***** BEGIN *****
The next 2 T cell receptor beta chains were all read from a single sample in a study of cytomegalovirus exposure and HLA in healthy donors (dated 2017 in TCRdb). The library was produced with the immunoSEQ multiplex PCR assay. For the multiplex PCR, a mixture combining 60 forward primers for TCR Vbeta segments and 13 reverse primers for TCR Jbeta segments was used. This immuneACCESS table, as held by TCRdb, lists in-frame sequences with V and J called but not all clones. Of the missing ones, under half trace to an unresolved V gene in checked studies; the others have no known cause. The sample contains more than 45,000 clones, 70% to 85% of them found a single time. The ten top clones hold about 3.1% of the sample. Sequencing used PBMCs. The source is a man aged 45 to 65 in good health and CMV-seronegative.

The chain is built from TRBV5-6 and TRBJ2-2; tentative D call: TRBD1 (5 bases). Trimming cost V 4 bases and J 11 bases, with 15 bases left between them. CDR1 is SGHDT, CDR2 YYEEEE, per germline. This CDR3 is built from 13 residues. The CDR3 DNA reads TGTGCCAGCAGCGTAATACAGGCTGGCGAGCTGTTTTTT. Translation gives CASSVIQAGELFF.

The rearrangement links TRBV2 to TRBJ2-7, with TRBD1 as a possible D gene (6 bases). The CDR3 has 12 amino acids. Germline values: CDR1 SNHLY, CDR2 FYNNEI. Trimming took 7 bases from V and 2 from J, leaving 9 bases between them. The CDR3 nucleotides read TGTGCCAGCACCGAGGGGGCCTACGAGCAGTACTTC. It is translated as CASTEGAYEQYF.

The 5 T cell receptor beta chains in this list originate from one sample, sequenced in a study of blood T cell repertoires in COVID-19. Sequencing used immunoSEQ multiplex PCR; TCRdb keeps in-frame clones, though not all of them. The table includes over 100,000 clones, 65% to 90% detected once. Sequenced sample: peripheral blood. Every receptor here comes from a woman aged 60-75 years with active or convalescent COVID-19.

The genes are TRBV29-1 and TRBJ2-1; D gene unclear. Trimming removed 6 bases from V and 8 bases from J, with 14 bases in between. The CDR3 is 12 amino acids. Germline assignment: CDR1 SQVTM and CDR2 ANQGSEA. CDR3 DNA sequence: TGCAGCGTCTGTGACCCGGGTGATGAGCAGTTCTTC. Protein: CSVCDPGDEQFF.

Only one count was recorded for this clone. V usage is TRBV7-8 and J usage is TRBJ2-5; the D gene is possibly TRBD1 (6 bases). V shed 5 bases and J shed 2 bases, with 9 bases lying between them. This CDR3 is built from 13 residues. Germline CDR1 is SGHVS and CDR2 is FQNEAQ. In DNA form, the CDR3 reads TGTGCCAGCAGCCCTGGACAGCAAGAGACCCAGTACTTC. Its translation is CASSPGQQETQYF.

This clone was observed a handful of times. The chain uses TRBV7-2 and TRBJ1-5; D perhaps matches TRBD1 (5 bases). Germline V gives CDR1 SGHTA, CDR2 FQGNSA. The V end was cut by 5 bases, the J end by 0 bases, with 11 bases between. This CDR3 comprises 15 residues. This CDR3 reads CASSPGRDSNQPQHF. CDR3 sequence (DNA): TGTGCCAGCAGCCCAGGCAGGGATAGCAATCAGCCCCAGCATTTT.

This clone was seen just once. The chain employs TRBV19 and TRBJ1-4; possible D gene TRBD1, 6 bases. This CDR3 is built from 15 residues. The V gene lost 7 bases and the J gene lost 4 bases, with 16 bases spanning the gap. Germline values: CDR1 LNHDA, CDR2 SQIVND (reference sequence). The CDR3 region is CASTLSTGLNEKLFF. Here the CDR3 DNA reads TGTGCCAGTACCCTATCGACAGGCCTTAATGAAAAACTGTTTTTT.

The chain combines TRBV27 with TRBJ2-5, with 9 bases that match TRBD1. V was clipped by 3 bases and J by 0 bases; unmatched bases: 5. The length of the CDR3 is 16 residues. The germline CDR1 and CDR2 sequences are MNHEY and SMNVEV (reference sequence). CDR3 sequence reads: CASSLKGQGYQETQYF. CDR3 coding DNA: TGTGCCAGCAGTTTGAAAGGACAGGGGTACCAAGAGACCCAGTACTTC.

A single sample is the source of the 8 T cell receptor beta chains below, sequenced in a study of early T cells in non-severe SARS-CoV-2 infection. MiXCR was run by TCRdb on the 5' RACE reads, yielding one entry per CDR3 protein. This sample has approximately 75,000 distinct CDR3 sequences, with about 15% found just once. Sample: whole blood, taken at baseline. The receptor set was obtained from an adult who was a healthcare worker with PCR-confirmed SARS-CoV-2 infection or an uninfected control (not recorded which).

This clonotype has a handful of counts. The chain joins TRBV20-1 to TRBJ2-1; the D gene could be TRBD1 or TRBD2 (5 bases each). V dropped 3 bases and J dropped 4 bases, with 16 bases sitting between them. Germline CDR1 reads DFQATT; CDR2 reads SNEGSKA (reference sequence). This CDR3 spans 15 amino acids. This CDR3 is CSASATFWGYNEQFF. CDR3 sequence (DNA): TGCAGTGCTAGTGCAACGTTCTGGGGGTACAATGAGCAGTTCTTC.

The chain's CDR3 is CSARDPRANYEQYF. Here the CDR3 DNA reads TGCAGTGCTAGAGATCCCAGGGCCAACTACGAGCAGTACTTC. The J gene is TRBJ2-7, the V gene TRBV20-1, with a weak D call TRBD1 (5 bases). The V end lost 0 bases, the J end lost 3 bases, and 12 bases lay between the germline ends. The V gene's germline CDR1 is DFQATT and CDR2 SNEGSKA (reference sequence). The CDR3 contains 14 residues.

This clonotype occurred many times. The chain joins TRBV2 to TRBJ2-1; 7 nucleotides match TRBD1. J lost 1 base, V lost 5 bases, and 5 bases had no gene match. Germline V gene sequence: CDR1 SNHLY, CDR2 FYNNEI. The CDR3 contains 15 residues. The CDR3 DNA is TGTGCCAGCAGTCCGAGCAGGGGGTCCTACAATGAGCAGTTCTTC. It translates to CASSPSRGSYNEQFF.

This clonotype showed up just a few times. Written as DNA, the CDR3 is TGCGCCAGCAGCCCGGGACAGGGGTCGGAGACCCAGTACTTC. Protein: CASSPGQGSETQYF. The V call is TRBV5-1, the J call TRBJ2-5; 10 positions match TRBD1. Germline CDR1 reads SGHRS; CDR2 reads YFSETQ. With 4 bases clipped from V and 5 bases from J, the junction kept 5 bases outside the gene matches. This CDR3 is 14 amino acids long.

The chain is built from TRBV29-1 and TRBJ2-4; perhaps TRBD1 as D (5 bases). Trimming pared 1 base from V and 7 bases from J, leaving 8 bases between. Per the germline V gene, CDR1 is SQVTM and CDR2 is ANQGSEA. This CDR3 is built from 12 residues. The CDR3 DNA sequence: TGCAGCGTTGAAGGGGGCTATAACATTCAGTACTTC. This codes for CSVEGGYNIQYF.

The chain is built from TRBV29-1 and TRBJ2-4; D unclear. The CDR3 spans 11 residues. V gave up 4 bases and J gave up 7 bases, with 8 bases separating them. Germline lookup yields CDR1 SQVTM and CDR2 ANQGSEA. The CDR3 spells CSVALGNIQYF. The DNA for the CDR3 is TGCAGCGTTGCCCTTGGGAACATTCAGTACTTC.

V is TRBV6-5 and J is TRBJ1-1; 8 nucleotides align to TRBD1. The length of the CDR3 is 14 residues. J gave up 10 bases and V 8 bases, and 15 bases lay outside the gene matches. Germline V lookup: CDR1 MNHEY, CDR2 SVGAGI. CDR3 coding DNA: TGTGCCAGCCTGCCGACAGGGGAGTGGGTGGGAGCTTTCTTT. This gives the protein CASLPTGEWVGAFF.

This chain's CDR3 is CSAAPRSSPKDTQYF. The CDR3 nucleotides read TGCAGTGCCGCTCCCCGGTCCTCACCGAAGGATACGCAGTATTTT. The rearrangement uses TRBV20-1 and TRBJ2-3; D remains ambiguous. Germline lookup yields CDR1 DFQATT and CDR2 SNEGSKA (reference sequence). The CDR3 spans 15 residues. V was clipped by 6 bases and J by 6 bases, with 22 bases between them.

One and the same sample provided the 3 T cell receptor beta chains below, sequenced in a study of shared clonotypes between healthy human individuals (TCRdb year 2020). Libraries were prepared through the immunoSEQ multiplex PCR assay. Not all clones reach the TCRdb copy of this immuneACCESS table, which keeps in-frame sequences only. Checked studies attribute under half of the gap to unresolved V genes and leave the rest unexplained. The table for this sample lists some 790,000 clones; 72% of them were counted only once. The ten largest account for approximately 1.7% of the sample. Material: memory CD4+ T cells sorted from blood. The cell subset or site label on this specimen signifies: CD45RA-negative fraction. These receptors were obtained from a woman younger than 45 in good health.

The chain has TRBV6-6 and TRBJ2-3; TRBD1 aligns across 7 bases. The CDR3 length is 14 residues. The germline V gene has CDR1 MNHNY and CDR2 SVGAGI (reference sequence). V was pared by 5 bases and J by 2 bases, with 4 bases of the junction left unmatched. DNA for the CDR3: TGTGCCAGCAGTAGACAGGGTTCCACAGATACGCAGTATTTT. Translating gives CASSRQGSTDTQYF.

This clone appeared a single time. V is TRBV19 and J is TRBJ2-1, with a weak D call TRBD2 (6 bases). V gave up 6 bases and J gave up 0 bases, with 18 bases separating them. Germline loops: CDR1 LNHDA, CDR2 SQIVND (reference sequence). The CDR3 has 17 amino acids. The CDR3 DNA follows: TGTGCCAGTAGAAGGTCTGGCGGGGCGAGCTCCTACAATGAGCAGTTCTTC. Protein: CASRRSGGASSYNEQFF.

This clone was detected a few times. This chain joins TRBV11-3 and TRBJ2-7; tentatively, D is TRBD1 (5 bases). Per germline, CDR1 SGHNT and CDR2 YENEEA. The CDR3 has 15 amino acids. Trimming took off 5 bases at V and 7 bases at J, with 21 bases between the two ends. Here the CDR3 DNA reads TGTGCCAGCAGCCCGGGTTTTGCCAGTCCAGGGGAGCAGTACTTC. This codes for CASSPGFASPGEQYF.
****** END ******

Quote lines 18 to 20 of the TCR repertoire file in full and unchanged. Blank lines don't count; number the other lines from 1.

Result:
This chain's CDR3 is CSAAPRSSPKDTQYF. The CDR3 nucleotides read TGCAGTGCCGCTCCCCGGTCCTCACCGAAGGATACGCAGTATTTT. The rearrangement uses TRBV20-1 and TRBJ2-3; D remains ambiguous. Germline lookup yields CDR1 DFQATT and CDR2 SNEGSKA (reference sequence). The CDR3 spans 15 residues. V was clipped by 6 bases and J by 6 bases, with 22 bases between them.

One and the same sample provided the 3 T cell receptor beta chains below, sequenced in a study of shared clonotypes between healthy human individuals (TCRdb year 2020). Libraries were prepared through the immunoSEQ multiplex PCR assay. Not all clones reach the TCRdb copy of this immuneACCESS table, which keeps in-frame sequences only. Checked studies attribute under half of the gap to unresolved V genes and leave the rest unexplained. The table for this sample lists some 790,000 clones; 72% of them were counted only once. The ten largest account for approximately 1.7% of the sample. Material: memory CD4+ T cells sorted from blood. The cell subset or site label on this specimen signifies: CD45RA-negative fraction. These receptors were obtained from a woman younger than 45 in good health.

The chain has TRBV6-6 and TRBJ2-3; TRBD1 aligns across 7 bases. The CDR3 length is 14 residues. The germline V gene has CDR1 MNHNY and CDR2 SVGAGI (reference sequence). V was pared by 5 bases and J by 2 bases, with 4 bases of the junction left unmatched. DNA for the CDR3: TGTGCCAGCAGTAGACAGGGTTCCACAGATACGCAGTATTTT. Translating gives CASSRQGSTDTQYF.